Gateshead Thunder: Newcastle owner Semore Kurdi takes over

Jason Payne

Newcastle Rugby Limited, owned by Falcons rugby union chairman Semore Kurdi, have taken over Championship One rugby league side Gateshead Thunder.

Premiership side Falcons will combine resources and share facilities with Thunder as part of the agreement.

Funds have been made available to Thunder to strengthen a push for promotion, with the eventual long-term aim of a return to Super League.

"It's a massive plus," Thunder coach Stanley Gene told BBC Sport.

"I have always thought this part of England should have a Super League team.

"Hopefully we can start to bring some players in. If we make that spot in the play-offs anything can happen."

Thunder will continue to play at the International Stadium until the end of the season, but no home venue has been confirmed for 2015.

In addition to funds, Thunder will benefit from the off-the-field expertise from their union partners.

"There are obvious benefits," Falcons commercial consultant Mick Hogan said.

"Going forward there are plenty of examples of where we can swap ideas, swap off-field resources in administration and marketing and, possibly, medical and strength and conditioning can be shared as well.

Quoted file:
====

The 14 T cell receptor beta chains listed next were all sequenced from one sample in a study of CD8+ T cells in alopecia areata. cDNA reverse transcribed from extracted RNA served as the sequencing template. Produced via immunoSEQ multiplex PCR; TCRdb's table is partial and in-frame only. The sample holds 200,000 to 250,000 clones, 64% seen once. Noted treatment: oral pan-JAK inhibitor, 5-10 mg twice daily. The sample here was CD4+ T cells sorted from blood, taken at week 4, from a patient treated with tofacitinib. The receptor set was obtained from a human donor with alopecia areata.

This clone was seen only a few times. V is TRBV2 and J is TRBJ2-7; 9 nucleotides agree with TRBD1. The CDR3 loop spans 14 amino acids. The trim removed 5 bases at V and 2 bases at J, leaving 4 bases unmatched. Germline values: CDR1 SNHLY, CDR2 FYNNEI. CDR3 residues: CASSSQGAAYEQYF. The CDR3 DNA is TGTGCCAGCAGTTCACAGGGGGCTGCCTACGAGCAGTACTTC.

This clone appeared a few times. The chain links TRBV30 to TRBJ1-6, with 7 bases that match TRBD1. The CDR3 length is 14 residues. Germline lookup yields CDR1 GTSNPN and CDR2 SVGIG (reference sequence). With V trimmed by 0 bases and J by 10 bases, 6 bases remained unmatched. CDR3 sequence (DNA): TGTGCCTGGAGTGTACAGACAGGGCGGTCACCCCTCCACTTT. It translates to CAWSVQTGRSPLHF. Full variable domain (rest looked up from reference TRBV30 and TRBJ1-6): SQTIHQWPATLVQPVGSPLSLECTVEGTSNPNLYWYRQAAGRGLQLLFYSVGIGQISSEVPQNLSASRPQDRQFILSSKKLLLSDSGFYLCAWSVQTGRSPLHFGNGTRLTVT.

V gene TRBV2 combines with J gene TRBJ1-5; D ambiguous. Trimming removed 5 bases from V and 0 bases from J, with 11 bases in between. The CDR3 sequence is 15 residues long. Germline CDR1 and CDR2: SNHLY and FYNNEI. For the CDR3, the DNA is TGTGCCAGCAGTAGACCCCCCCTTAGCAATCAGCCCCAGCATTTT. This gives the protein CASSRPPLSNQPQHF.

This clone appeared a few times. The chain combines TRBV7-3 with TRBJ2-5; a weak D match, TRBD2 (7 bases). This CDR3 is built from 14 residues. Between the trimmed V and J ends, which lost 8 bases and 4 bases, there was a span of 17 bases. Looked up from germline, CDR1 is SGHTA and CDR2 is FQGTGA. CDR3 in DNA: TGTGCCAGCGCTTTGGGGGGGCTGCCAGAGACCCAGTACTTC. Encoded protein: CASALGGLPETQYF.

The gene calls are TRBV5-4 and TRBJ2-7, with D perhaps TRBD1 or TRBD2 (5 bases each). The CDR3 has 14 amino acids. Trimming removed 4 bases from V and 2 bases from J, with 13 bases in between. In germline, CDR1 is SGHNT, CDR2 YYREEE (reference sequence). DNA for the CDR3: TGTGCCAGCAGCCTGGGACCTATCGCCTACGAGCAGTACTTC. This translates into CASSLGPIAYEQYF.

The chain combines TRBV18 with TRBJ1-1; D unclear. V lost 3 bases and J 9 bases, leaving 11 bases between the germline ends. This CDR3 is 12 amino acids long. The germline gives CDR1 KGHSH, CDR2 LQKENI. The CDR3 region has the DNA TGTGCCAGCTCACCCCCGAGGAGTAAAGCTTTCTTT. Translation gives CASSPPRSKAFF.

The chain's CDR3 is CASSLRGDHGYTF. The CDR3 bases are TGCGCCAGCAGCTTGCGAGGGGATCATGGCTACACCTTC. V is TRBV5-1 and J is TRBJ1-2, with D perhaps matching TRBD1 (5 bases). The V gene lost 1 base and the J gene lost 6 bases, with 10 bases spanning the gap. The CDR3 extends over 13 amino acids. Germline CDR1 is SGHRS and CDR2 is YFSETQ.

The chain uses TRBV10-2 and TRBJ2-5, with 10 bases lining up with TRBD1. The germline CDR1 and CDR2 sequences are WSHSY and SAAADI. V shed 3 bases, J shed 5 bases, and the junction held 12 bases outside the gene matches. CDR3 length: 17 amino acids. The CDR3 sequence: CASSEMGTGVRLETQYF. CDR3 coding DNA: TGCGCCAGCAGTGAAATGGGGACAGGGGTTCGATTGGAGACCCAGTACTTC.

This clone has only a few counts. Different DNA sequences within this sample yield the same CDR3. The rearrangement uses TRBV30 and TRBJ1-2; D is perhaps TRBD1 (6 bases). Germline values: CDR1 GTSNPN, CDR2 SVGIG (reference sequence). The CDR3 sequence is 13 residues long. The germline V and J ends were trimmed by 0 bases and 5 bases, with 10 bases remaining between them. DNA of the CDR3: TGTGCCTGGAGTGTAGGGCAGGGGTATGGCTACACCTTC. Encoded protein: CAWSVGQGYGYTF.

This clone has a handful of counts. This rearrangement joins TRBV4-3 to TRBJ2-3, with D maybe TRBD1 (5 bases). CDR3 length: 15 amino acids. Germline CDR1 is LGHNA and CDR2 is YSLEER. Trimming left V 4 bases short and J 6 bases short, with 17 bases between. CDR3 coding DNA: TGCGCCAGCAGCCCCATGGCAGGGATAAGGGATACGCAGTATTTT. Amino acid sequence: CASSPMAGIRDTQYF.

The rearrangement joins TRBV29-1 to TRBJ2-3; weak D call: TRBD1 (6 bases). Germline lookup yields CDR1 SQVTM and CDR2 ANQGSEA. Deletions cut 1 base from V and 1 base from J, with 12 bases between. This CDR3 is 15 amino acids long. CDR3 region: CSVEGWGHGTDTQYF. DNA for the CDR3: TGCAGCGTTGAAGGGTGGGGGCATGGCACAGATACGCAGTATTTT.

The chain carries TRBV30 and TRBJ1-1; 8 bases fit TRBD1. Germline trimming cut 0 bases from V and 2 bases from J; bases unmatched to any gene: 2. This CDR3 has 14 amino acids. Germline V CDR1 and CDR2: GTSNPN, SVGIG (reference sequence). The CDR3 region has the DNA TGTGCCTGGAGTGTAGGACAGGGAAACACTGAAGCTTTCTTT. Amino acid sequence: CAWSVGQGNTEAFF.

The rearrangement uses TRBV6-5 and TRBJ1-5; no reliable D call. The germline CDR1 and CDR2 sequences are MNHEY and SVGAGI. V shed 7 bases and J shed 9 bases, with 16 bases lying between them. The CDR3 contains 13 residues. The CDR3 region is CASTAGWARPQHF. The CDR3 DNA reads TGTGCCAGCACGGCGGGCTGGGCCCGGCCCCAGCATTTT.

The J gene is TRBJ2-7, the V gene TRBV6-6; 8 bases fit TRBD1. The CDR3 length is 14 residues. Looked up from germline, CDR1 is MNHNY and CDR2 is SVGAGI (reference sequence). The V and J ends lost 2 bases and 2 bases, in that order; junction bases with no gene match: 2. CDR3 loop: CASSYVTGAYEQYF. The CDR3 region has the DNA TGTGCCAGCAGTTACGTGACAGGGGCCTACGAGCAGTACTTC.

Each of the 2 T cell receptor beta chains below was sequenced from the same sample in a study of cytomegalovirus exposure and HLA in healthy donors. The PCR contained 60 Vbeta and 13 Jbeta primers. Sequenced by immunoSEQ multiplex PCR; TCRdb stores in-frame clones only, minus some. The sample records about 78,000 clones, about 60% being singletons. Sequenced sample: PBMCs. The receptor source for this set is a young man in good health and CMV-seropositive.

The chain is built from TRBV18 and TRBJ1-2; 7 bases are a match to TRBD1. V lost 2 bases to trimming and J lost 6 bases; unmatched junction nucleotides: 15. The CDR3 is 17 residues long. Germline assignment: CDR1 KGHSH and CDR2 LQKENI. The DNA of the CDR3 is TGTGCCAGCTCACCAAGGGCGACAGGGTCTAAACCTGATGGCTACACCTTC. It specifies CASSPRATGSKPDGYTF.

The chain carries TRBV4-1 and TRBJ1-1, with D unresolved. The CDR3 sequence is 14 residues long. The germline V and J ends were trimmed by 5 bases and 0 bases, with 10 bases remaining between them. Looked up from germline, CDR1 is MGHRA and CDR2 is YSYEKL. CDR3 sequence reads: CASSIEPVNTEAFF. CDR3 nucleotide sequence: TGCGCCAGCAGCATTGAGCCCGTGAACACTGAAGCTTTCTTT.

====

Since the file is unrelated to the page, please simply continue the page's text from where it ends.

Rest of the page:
"If you were going to say who the winner was out of it, Gateshead Thunder will see the most immediate benefit in terms of a bit of a resource put behind it to attract more players.

"Hopefully that will manifest itself in better performances on the field."

The two clubs are not the first to share aspects of their cross-code set-up, with Leeds' similar link between the Rhinos league and Carnegie union sides.

But London Broncos, formerly known as Harlequins Rugby League, ended their link with the union club of the same name at the end of the 2011 season and moved to a new home at Barnet's Hive at the beginning of 2014.

Falcons director of rugby Dean Richards was in charge at Quins during the London experiment and is positive about the link-up and the potential for growth.

"I've worked with a number of people who have flitted between union and league, it's a very similar sport," Richards said.

"The interest that will be generated in the game and in the area are all positives for us."

The dual-code partnership was given the go-ahead in March when the ThunderStorm supporters trust agreed to the transfer of shares.